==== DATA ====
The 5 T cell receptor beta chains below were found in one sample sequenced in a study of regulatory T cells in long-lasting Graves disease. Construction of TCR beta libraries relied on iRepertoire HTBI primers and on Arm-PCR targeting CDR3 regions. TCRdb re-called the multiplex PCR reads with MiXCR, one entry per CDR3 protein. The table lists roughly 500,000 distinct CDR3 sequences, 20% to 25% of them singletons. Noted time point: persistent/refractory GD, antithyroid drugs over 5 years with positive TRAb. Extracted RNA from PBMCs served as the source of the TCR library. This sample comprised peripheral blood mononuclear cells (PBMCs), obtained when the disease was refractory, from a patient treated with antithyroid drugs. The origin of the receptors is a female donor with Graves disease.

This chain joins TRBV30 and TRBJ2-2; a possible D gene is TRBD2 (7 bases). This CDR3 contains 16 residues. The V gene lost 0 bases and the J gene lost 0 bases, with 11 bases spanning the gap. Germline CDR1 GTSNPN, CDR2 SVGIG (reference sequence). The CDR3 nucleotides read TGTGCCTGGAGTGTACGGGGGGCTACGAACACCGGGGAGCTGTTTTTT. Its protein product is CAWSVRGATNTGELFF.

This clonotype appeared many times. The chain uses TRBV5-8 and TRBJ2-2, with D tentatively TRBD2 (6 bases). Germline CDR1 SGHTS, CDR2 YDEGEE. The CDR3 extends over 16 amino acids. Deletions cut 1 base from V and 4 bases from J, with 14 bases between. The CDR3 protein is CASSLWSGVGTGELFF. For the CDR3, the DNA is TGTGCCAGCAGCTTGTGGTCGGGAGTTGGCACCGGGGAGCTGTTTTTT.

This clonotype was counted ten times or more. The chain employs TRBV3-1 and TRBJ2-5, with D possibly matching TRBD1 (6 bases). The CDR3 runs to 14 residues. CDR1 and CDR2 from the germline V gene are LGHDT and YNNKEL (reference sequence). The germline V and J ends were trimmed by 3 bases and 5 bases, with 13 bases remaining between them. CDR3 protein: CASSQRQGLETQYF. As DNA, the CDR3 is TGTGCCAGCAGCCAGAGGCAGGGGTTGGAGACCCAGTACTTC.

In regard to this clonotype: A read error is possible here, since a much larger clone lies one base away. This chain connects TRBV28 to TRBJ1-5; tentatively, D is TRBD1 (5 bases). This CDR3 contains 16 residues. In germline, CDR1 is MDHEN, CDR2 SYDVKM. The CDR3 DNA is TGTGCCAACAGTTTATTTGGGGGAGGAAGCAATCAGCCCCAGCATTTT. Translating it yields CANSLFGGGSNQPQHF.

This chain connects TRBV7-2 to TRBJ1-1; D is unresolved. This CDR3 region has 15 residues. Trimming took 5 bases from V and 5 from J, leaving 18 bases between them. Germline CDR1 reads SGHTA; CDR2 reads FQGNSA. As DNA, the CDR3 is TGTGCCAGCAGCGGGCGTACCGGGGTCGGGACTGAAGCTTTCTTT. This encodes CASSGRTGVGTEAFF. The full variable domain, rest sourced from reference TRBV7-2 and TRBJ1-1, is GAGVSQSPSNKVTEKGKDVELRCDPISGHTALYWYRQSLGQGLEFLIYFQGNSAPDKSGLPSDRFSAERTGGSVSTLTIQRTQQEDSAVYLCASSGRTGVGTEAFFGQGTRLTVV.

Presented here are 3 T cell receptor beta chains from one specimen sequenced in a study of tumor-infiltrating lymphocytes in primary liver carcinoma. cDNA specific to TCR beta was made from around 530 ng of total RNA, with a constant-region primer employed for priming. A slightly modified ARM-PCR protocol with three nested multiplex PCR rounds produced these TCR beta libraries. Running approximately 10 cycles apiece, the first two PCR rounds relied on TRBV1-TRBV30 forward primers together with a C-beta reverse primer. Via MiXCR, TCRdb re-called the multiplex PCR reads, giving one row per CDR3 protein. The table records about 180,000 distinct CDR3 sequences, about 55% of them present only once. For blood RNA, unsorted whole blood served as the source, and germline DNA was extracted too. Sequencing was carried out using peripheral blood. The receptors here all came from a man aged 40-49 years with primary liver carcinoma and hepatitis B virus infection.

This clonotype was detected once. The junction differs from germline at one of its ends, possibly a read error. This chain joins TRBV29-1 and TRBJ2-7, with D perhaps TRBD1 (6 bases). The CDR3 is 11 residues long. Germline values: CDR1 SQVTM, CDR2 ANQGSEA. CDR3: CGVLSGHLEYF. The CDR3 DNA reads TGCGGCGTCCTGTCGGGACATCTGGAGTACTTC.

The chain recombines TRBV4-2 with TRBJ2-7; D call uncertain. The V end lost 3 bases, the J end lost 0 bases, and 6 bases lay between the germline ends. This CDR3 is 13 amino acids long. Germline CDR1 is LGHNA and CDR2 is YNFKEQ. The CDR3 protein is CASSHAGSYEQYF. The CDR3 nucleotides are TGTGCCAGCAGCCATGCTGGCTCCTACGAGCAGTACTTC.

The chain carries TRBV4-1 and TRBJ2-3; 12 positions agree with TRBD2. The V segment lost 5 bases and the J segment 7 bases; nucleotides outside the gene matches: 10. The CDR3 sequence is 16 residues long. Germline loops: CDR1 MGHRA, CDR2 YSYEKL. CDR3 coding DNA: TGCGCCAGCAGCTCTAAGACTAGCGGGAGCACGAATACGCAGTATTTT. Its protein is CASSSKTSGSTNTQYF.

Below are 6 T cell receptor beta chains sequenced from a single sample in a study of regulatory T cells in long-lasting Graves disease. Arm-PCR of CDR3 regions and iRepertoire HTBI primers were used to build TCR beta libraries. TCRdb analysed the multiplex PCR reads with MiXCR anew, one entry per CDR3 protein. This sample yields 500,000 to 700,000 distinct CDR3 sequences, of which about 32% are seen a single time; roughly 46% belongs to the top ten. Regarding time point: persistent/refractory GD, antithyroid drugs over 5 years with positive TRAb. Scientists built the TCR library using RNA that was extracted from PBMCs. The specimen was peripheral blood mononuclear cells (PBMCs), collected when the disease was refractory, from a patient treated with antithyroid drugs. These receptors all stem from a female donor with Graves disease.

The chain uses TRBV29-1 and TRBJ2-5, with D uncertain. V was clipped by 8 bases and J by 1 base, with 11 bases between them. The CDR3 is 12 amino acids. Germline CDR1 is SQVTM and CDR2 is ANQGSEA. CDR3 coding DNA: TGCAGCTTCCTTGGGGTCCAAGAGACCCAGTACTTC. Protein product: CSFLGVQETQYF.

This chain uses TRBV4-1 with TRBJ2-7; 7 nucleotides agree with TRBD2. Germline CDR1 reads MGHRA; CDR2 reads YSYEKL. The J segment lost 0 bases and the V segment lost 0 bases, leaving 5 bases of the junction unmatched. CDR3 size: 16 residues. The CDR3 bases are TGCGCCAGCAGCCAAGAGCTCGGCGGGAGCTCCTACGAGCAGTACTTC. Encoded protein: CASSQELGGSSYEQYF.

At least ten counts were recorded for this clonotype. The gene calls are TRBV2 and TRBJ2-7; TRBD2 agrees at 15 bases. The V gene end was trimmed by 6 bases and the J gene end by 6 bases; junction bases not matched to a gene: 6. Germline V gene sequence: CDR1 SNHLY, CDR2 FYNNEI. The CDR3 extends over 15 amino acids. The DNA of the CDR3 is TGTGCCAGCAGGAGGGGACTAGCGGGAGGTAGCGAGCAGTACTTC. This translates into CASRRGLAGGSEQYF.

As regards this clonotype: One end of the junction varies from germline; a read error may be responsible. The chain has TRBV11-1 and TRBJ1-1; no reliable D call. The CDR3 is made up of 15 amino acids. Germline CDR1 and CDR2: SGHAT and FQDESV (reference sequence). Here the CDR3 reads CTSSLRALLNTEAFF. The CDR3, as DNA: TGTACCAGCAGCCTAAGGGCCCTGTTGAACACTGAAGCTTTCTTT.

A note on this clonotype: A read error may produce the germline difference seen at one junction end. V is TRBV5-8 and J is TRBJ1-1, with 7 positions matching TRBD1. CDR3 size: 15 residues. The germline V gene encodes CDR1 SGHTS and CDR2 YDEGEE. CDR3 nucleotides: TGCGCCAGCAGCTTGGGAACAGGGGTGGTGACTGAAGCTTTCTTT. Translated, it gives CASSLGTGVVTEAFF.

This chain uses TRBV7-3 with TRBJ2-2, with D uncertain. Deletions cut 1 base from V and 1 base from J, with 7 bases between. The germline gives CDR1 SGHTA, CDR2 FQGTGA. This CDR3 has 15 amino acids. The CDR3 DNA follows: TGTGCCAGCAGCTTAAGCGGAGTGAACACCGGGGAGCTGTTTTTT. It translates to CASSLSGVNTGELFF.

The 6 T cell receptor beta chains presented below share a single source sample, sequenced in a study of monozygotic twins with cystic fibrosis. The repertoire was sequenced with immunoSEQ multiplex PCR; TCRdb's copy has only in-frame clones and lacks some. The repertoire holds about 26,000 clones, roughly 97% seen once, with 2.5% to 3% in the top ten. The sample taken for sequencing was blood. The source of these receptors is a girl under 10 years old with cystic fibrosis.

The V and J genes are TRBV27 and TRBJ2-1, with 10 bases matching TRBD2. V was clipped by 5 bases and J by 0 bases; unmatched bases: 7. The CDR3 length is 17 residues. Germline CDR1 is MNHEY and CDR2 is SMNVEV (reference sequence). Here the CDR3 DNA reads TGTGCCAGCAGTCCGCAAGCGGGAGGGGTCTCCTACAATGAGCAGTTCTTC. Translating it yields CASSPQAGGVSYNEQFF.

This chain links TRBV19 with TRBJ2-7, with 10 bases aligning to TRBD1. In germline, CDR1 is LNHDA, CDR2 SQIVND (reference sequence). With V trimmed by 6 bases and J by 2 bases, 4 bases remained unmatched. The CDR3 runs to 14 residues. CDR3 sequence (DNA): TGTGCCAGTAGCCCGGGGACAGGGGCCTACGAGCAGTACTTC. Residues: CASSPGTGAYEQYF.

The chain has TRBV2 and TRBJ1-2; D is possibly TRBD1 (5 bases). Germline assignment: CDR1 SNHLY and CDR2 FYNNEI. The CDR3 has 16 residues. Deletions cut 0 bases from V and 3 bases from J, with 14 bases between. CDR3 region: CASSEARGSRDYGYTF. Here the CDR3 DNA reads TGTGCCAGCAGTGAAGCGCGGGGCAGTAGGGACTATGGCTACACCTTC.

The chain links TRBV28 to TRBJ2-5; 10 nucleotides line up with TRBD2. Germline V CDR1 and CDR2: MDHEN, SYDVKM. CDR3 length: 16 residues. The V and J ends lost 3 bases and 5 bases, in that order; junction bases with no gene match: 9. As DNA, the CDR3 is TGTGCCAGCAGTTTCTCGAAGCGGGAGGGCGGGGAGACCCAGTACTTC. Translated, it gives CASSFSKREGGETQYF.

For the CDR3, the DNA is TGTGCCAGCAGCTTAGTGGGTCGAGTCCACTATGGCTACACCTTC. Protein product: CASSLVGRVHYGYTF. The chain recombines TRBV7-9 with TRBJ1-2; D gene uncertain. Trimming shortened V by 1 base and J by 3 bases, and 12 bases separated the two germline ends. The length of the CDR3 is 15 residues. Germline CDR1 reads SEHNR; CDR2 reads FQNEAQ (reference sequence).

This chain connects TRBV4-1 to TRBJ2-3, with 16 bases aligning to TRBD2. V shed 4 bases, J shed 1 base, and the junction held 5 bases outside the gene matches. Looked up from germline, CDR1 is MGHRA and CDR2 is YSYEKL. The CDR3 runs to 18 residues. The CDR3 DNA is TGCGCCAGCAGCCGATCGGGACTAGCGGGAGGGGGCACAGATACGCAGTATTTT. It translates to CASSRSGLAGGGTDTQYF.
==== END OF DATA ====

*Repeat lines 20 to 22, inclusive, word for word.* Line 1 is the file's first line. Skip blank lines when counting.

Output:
This chain links TRBV19 with TRBJ2-7, with 10 bases aligning to TRBD1. In germline, CDR1 is LNHDA, CDR2 SQIVND (reference sequence). With V trimmed by 6 bases and J by 2 bases, 4 bases remained unmatched. The CDR3 runs to 14 residues. CDR3 sequence (DNA): TGTGCCAGTAGCCCGGGGACAGGGGCCTACGAGCAGTACTTC. Residues: CASSPGTGAYEQYF.

The chain has TRBV2 and TRBJ1-2; D is possibly TRBD1 (5 bases). Germline assignment: CDR1 SNHLY and CDR2 FYNNEI. The CDR3 has 16 residues. Deletions cut 0 bases from V and 3 bases from J, with 14 bases between. CDR3 region: CASSEARGSRDYGYTF. Here the CDR3 DNA reads TGTGCCAGCAGTGAAGCGCGGGGCAGTAGGGACTATGGCTACACCTTC.

The chain links TRBV28 to TRBJ2-5; 10 nucleotides line up with TRBD2. Germline V CDR1 and CDR2: MDHEN, SYDVKM. CDR3 length: 16 residues. The V and J ends lost 3 bases and 5 bases, in that order; junction bases with no gene match: 9. As DNA, the CDR3 is TGTGCCAGCAGTTTCTCGAAGCGGGAGGGCGGGGAGACCCAGTACTTC. Translated, it gives CASSFSKREGGETQYF.